The most amazing and inspiring photos of woodworking shops feature a wall (or many walls) of tools neatly arranged and ready for use. Eugene Landon’s shop in Fine Woodworking is one. Patrick Edwards is another. And Ron Herman is a third – one I’ve witnessed in person.
Like anyone who builds, I feel an odd ache when I see these photos. I want to grab every tool in every nook and put it to use. I want to see what they can do. I imagine that I could build almost anything if I had all those tools. And they were all sharp and tuned, with arrow-straight soles and tight-fitting wedges. Shavings would fly….
The truth, however, is different.
During the last 20 years I’ve seen a lot of “tool walls” and picked through them. Wooden planes are a trick to maintain. I own about a dozen of them and I fuss over them constantly to keep them working.
So when I step up to a wall containing 300 tools, I’m not surprised to find them lacking. The wedges don’t fit. The irons need work. The soles are bendy. Yes, they could be fixed with love. But by the time you fixed plane No. 300, then plane No. 1 would be out of truth.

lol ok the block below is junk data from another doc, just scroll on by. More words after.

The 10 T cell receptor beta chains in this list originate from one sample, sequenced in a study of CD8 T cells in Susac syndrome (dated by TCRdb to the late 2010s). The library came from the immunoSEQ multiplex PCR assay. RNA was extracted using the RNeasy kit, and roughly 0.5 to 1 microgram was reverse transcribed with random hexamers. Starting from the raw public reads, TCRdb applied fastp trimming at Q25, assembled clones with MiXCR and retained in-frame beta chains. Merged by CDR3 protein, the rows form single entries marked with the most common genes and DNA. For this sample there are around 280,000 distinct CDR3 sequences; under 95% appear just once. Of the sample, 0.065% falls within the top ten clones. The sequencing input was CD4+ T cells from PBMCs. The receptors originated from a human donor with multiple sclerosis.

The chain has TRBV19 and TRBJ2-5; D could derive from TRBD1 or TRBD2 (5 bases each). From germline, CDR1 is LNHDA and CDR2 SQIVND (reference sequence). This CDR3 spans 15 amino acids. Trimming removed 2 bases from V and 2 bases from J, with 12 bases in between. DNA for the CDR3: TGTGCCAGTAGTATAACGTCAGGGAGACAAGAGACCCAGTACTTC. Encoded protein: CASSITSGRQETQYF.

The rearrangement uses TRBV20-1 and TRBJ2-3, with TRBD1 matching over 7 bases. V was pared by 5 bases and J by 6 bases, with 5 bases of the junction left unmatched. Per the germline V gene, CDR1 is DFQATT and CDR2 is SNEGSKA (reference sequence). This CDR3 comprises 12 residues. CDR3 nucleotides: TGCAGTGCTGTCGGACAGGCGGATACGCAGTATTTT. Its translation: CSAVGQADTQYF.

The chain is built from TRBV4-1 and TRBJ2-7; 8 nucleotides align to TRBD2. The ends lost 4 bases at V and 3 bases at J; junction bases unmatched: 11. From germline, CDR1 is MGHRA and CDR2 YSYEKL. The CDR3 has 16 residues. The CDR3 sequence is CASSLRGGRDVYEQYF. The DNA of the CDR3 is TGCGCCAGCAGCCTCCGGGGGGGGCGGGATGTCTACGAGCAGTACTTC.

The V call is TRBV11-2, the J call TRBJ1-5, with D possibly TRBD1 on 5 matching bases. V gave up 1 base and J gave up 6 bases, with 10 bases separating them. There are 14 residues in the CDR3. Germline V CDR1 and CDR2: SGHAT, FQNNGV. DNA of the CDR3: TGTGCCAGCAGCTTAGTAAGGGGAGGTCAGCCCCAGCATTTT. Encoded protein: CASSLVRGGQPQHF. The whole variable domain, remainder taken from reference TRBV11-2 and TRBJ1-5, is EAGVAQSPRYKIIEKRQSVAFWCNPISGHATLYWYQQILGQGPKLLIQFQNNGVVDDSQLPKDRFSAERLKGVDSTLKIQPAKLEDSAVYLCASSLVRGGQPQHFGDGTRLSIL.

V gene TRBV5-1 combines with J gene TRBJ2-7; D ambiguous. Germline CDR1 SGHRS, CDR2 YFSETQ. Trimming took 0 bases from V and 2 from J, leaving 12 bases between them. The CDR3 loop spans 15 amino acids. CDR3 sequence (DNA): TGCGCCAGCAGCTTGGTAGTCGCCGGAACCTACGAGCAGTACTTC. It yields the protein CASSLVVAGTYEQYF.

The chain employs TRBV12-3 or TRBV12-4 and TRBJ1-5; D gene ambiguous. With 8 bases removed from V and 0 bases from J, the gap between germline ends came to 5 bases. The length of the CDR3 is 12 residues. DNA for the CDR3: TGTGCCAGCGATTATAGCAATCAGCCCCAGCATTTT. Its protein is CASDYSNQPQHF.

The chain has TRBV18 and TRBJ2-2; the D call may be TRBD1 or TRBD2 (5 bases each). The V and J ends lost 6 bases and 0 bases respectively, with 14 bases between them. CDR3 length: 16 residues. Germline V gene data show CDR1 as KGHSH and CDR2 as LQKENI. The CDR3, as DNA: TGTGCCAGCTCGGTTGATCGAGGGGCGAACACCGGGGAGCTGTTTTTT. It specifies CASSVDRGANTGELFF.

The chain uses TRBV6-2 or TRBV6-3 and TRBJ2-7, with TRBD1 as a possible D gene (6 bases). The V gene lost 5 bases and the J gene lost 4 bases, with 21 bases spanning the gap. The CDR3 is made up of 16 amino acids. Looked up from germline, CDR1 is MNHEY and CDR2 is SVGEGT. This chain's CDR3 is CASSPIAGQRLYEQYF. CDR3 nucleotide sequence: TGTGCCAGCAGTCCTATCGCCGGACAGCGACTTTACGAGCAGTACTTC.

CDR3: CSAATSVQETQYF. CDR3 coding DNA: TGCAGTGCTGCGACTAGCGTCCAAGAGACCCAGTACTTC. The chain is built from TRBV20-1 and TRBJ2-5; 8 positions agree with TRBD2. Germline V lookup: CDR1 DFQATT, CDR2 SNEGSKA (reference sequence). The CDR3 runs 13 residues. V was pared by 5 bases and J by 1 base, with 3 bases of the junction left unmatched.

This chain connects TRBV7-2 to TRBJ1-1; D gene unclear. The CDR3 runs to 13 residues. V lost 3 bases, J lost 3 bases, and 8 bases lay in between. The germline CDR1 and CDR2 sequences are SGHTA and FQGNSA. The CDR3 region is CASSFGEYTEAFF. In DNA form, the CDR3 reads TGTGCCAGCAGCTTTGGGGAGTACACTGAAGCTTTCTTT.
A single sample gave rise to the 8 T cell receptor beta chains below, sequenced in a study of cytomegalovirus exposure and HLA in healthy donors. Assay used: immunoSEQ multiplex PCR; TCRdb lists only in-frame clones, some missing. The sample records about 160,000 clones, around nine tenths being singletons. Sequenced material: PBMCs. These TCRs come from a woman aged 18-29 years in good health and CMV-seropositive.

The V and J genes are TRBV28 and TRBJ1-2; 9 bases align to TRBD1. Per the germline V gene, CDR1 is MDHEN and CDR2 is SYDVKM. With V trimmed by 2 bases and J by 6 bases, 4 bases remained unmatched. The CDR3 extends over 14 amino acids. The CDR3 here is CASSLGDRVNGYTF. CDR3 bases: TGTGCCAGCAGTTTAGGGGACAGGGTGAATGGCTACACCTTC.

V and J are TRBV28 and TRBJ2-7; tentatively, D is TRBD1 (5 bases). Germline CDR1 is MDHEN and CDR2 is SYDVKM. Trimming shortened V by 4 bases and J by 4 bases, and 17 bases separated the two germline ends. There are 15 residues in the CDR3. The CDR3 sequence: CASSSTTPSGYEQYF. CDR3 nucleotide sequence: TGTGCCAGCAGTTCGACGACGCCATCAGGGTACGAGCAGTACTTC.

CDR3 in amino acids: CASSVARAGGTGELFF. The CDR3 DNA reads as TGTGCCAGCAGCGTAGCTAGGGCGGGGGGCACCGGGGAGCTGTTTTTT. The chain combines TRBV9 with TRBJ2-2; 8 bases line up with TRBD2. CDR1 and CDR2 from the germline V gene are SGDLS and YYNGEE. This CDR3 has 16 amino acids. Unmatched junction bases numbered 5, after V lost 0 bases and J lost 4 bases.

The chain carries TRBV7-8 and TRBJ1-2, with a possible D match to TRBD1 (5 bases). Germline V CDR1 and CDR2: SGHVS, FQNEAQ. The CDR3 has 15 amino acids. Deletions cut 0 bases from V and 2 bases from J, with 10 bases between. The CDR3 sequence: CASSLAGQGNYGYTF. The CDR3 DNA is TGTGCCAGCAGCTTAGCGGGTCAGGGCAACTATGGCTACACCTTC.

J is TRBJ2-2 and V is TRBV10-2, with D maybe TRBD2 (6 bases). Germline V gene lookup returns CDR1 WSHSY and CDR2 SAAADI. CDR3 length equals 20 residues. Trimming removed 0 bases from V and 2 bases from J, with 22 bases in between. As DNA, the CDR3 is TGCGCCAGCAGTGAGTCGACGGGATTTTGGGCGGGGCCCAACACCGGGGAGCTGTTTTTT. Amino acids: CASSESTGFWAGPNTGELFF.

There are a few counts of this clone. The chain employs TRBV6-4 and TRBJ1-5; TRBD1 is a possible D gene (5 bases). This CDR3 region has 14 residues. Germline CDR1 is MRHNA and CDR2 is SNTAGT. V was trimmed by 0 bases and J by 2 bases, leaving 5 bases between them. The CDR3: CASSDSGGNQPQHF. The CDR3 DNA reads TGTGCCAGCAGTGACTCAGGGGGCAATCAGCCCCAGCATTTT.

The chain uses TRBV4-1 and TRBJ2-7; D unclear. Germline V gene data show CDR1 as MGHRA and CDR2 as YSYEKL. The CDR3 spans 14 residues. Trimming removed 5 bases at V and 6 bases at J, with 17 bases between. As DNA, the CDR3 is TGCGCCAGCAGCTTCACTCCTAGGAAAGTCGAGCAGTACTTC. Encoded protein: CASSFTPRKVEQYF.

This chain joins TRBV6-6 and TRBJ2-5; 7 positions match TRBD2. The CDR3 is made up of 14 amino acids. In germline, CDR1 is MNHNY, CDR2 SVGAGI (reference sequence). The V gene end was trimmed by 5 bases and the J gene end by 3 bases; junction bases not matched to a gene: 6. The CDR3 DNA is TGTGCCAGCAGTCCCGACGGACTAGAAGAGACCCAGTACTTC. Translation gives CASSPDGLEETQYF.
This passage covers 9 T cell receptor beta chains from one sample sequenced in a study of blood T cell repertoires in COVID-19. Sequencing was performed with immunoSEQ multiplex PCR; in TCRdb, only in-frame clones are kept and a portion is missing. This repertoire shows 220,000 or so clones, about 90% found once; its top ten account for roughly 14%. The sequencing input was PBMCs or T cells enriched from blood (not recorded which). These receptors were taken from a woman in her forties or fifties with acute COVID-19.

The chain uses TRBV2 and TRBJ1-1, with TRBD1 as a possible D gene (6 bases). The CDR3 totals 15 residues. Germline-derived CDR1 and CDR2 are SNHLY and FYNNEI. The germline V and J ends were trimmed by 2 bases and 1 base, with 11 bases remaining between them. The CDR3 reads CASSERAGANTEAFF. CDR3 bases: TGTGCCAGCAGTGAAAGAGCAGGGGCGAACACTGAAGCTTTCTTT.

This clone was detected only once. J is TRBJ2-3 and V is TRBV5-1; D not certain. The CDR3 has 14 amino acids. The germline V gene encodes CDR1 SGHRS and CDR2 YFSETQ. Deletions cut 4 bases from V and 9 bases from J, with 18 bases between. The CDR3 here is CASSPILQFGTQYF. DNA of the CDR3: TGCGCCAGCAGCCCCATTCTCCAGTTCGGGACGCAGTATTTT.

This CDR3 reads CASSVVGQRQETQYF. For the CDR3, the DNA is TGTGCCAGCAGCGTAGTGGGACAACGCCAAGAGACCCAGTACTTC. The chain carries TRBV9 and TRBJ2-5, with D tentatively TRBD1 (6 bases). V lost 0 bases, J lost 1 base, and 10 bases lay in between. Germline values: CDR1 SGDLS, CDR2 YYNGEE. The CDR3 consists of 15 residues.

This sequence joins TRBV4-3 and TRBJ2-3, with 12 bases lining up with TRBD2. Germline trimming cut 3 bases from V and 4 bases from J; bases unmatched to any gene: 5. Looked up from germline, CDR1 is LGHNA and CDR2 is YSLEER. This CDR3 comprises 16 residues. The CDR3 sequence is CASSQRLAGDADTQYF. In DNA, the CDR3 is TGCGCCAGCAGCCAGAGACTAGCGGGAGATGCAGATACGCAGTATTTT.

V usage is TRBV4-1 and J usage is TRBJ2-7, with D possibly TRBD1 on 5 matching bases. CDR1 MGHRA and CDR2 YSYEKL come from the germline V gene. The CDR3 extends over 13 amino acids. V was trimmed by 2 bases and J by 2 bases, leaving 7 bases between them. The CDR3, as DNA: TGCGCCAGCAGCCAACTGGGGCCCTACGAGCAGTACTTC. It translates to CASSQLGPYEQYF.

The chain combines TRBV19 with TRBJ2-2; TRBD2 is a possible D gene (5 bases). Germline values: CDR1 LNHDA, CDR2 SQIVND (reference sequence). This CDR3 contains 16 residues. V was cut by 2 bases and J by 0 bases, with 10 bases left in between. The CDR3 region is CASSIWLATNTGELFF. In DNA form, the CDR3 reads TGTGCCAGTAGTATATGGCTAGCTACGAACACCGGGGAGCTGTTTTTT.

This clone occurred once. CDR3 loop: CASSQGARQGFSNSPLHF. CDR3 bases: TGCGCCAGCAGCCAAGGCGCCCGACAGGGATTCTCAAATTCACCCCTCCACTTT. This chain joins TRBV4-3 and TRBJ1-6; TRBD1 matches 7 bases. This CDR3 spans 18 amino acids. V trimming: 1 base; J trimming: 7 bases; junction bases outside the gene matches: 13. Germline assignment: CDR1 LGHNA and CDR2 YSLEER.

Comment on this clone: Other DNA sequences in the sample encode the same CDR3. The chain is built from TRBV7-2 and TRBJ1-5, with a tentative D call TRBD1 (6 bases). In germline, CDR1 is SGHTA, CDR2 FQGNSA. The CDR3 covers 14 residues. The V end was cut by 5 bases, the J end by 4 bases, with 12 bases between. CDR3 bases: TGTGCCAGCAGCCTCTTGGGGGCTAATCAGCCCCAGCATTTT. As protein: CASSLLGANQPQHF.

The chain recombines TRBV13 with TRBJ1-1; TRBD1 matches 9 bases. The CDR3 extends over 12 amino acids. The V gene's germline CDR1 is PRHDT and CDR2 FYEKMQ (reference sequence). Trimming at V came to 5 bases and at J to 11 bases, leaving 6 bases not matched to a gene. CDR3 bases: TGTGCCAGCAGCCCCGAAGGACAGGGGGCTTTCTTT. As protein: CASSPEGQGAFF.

This isn’t just a problem with people who own wooden-bodied planes.
When I meet a woodworker who owns a lot of metal planes, they tend to have lots of Nos. 4, 5 and 6 bench planes (who needs three No. 6s?). And about 63 block planes. Many of these tools simply followed the owner home. They didn’t intend to own a stable of 20 bench planes; it just happened.
The truth is this: It’s easier to acquire tools than it is to get rid of them.
Even if you try to reduce the number of tools you own, people dump them at your door. I know this problem well. Sometimes I think I run the Schwarz Home for Wayward Saws. (Or perhaps saws have intercourse and reproduce like rabbits.)
So every year or so I make a pile of tools that have somehow accumulated in my house and make an effort to get rid of them. I’ll give them away if I can. Or I’ll sell them.
I say all this for two reasons.
No. 1: You don’t need four smoothing planes or six A2 gazintas. And holding onto excess tools robs other beginning woodworkers from using them. You are – in a small way – hurting the craft. Sell them or give them away. Today.
No. 2: In that spirit, Lost Art Press is holding a tool sale at its headquarters during the next open house on Saturday, July 9. We’ll have hand tools (and some power tools) from myself, John Hoffman, Megan Fitzpatrick and Popular Woodworking. All will be cash and carry and priced to move.
Details and lists of tools to come. Mark your calendar.
— Christopher Schwarz